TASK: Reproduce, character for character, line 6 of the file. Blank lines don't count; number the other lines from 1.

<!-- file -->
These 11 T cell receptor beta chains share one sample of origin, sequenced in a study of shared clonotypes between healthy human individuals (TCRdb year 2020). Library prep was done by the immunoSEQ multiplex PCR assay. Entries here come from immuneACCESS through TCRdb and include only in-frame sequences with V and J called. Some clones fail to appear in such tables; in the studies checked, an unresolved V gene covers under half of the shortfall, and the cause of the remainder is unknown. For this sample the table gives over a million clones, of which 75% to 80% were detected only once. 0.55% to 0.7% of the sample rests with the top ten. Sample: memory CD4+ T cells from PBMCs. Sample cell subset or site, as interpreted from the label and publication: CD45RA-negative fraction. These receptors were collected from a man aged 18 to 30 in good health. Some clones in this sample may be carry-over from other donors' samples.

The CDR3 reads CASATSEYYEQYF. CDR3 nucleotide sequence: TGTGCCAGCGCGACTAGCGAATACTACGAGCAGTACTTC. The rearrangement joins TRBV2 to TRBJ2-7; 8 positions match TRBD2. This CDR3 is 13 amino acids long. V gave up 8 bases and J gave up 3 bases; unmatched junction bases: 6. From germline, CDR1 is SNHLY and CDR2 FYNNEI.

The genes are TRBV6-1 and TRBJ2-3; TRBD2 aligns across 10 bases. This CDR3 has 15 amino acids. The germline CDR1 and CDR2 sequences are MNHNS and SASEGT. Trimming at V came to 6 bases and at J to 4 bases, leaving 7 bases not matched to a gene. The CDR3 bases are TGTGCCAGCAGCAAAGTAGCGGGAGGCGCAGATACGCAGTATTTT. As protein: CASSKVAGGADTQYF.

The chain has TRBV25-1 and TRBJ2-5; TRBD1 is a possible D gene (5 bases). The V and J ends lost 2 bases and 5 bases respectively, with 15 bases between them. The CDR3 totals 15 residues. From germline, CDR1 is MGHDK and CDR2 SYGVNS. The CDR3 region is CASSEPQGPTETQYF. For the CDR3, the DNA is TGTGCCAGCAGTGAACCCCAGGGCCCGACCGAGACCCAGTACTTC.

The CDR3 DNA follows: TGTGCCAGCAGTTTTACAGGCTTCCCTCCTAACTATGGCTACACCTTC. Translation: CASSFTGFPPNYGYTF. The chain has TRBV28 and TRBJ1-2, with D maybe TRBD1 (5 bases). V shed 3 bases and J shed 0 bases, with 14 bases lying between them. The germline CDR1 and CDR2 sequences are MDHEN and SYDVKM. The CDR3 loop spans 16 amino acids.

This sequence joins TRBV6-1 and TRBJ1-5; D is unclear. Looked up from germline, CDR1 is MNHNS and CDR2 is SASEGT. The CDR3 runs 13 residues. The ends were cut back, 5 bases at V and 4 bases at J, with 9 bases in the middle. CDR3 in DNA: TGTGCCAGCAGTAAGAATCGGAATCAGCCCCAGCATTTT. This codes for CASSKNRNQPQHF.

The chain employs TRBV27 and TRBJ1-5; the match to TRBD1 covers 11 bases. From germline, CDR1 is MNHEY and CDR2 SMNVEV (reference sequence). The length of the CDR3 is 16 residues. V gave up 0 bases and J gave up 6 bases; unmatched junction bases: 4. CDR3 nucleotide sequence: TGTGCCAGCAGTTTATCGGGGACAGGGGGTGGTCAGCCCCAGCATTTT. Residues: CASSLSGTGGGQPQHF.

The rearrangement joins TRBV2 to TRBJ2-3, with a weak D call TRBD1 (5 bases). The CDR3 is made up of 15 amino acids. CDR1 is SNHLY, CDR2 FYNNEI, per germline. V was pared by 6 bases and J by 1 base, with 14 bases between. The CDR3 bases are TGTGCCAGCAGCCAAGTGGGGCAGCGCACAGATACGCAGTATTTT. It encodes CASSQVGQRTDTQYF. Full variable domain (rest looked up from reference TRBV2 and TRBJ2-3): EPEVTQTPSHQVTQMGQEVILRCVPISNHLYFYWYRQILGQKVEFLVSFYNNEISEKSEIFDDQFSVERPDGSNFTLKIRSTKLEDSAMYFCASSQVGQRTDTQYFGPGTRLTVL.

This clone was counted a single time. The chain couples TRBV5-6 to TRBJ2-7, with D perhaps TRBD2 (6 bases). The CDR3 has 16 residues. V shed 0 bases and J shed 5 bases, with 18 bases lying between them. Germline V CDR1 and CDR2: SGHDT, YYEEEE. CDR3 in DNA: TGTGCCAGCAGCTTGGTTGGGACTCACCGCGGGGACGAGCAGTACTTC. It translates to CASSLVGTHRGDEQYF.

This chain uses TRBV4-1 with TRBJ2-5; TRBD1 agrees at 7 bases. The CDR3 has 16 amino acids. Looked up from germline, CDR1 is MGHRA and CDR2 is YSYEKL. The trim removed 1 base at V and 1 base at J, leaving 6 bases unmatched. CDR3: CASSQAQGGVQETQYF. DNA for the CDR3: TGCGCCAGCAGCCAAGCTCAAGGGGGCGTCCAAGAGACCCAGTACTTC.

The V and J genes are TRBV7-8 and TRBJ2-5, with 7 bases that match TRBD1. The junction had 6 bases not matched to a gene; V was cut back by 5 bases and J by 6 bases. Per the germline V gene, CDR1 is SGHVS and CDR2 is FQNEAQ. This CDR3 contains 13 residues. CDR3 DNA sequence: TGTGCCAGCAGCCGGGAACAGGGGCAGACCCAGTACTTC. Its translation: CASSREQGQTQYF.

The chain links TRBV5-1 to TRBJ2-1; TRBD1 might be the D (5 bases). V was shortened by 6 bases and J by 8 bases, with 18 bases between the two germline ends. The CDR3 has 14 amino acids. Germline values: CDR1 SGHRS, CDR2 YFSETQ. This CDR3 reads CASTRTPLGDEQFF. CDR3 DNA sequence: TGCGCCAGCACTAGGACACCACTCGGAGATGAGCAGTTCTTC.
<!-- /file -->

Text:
This sequence joins TRBV6-1 and TRBJ1-5; D is unclear. Looked up from germline, CDR1 is MNHNS and CDR2 is SASEGT. The CDR3 runs 13 residues. The ends were cut back, 5 bases at V and 4 bases at J, with 9 bases in the middle. CDR3 in DNA: TGTGCCAGCAGTAAGAATCGGAATCAGCCCCAGCATTTT. This codes for CASSKNRNQPQHF.